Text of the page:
One embodiment of the disclosure is a method of evaluating an earth formation. The method includes making measurements indicative of a resistivity property of the earth formation at each of a plurality of frequencies, estimating from the plurality of measurements a value of the resistivity property at a frequency greater than about 2 GHz, and using the estimated value of the resistivity property for estimating a petrophysical property of the earth formation. The petrophysical property may be related to rock pores and/or a fluid distribution therein. The estimated petrophysical property may be a porosity of the earth formation or may be a fluid saturation of the earth formation. Estimating the value of the resistivity property at a frequency greater than about 2 GHz may be done using a curve fitting. The curve fitting may be a sigmoidal curve fitting. The estimation of the petrophysical property may be based on estimating an electrical efficiency of the formation. The petrophysical property may be estimated using an empirical relation between the petrophysical property and the electrical efficiency. The measurements indicative of the resistivity property may be made using a propagation resistivity tool in a borehole in the earth formation. The measurements indicative of the resistivity property may include transient electromagnetic measurements. The propagation resistivity tool may be conveyed into the borehole on a bottomhole assembly using a drilling tubular.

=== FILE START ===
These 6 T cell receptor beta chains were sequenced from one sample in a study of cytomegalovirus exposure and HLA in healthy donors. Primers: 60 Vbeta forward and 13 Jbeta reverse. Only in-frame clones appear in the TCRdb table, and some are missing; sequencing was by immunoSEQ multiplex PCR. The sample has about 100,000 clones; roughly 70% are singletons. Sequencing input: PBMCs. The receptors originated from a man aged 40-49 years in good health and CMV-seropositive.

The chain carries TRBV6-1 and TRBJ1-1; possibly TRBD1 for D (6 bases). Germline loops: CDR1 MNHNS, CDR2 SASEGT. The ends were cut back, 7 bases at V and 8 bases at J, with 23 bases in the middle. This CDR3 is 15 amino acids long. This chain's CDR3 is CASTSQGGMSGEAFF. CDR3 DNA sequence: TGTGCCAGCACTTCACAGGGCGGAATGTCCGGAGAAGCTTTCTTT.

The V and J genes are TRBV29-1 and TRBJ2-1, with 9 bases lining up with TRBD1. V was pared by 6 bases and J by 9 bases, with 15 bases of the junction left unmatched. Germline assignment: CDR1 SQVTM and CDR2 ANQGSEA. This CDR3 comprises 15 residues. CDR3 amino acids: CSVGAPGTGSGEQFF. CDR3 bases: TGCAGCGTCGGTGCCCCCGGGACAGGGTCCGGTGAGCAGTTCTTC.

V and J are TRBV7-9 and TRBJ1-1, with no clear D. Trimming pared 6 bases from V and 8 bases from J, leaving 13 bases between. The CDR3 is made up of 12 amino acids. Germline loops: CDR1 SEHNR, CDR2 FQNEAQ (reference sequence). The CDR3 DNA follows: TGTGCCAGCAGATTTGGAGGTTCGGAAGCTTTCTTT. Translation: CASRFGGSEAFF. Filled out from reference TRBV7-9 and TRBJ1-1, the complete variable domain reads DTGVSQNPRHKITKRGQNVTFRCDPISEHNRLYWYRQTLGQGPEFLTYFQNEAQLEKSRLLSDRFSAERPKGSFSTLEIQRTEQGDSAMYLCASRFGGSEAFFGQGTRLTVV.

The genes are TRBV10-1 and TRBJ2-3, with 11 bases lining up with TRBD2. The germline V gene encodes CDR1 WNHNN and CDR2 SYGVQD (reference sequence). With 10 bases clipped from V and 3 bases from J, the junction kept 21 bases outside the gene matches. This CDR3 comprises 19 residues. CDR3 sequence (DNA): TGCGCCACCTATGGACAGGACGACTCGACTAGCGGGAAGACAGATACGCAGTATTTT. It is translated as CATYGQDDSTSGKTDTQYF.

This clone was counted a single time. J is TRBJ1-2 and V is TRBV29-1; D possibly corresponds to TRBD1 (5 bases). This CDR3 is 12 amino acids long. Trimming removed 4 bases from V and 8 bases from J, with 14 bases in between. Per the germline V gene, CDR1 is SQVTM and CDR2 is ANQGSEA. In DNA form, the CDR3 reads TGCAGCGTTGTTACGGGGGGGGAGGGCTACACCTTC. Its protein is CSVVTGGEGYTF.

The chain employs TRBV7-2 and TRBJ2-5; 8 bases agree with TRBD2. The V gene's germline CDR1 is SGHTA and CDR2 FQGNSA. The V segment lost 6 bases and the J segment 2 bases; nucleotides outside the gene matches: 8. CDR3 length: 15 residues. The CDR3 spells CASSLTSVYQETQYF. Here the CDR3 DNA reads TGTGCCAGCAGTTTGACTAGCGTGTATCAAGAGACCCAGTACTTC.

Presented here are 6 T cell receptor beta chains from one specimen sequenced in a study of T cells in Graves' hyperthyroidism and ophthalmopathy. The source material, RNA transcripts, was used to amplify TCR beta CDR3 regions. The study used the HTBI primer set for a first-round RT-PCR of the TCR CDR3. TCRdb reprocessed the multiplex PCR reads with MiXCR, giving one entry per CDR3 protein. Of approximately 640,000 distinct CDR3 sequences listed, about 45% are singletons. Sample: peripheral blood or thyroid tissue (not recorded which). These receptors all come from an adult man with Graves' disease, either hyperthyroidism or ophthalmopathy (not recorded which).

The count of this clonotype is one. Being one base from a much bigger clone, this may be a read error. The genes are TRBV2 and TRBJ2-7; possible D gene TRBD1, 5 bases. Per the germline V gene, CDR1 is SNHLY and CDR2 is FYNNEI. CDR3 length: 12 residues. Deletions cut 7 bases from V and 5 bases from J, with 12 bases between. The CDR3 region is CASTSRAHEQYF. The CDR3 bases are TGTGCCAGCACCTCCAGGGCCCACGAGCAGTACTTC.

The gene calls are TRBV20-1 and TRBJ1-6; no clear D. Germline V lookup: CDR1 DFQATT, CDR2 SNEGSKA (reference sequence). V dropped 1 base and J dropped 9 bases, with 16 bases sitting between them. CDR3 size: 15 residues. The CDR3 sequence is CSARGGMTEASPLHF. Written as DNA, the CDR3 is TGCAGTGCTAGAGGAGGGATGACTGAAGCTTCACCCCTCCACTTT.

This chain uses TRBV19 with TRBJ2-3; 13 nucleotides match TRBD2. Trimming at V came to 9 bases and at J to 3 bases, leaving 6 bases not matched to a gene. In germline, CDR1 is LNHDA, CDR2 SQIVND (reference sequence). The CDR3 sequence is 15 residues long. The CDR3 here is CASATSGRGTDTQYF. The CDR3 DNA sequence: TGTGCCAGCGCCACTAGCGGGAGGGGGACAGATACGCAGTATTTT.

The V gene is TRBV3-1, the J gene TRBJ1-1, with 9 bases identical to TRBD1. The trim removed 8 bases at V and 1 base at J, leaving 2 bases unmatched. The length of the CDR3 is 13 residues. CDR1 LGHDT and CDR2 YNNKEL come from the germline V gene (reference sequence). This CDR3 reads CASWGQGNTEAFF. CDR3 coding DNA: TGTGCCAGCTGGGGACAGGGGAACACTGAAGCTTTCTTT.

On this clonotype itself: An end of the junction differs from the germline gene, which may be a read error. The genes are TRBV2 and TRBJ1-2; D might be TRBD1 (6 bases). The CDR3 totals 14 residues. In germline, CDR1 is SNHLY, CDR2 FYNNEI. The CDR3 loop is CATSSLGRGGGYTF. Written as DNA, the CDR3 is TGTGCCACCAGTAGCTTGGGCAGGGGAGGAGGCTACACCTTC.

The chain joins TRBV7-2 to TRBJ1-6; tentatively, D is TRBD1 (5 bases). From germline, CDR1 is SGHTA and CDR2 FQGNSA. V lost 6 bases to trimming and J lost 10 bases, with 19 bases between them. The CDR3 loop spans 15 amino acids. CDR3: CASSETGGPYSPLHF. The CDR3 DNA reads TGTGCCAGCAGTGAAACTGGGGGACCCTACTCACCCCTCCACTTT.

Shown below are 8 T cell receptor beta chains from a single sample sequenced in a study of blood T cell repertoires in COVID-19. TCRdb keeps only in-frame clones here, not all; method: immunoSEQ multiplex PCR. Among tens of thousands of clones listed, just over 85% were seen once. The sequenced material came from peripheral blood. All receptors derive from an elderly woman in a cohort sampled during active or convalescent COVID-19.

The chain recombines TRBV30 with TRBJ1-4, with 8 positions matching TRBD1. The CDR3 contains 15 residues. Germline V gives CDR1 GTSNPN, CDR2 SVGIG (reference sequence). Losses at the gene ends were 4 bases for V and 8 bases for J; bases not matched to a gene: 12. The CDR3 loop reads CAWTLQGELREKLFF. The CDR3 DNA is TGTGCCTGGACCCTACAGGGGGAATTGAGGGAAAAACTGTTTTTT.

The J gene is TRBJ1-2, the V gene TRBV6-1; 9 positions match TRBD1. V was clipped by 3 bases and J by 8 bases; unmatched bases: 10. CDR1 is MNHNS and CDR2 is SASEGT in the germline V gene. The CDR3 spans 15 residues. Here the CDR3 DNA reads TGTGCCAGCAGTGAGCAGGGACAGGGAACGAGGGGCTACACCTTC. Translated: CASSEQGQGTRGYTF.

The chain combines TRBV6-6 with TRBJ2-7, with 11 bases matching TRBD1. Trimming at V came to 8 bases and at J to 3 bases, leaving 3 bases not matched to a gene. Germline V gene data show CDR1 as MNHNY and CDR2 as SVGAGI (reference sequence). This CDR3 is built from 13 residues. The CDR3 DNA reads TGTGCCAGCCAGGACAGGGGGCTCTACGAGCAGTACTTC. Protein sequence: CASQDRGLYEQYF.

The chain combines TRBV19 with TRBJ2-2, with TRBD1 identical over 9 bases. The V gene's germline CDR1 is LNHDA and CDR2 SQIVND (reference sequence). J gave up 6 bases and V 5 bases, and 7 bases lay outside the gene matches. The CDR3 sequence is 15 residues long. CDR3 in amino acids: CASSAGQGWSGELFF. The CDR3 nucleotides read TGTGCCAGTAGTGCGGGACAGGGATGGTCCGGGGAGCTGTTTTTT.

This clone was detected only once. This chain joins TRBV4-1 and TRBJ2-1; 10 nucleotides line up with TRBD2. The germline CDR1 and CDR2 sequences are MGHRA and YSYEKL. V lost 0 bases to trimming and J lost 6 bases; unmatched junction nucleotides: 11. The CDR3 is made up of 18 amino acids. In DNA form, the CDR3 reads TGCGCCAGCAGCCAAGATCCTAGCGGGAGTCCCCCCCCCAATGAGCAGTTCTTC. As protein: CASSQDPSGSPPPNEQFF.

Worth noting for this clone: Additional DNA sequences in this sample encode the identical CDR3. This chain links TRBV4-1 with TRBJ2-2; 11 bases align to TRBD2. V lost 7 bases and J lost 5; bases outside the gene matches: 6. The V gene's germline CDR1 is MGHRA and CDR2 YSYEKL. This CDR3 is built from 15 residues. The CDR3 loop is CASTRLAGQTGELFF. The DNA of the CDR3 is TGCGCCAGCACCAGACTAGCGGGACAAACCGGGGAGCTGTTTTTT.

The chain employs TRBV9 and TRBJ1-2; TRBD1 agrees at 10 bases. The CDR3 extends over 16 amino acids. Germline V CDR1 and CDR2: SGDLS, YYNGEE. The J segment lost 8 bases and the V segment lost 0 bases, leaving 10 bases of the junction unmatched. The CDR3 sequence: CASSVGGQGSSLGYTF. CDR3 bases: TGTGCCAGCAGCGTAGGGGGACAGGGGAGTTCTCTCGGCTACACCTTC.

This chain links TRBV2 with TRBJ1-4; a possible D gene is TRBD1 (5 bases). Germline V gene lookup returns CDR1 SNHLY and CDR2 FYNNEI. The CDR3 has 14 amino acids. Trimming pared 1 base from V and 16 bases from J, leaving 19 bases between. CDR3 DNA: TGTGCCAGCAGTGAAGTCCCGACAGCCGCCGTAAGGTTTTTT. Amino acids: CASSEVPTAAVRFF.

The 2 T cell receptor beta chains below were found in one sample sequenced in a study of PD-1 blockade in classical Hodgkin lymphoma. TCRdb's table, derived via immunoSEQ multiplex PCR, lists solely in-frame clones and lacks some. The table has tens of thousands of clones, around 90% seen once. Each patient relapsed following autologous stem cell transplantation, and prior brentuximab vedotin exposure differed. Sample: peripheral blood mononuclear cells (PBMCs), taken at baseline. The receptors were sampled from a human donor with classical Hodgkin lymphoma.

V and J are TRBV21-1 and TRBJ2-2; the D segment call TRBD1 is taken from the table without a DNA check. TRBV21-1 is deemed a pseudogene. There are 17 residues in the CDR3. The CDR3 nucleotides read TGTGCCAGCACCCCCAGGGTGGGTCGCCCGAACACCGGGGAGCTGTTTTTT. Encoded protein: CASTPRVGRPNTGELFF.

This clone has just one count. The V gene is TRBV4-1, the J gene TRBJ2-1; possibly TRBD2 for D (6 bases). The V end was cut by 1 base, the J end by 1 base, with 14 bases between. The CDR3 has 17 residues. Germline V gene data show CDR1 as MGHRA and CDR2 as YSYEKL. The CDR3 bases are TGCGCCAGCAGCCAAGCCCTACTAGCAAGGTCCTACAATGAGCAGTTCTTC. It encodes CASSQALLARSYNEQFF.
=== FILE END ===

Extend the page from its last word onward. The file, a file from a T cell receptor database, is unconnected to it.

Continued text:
Another embodiment of the disclosure is an apparatus for evaluating an earth formation. The apparatus includes a resistivity logging tool configured to make measurements indicative of a resistivity property of the earth formation at each of a plurality of frequencies. The apparatus also includes a processor configured to estimate from the plurality of measurements a value of the resistivity property at a frequency greater than about 2 GHz, and use the estimated value of the resistivity property for estimating a petrophysical property. The estimated petrophysical property may be related to rock pores and/or a fluid distribution therein. The estimated petrophysical property may include porosity and/or a fluid saturation. The processor may further be configured to estimate the petrophysical property by estimating an electrical efficiency of the formation. The processor may use an empirical relation between the petrophysical property and the electrical efficiency. The resistivity tool may be a propagation resistivity tool. The resistivity tool may be a transient electromagnetic tool. The apparatus may also include a drilling tubular configured to convey the resistivity logging tool on a bottomhole assembly.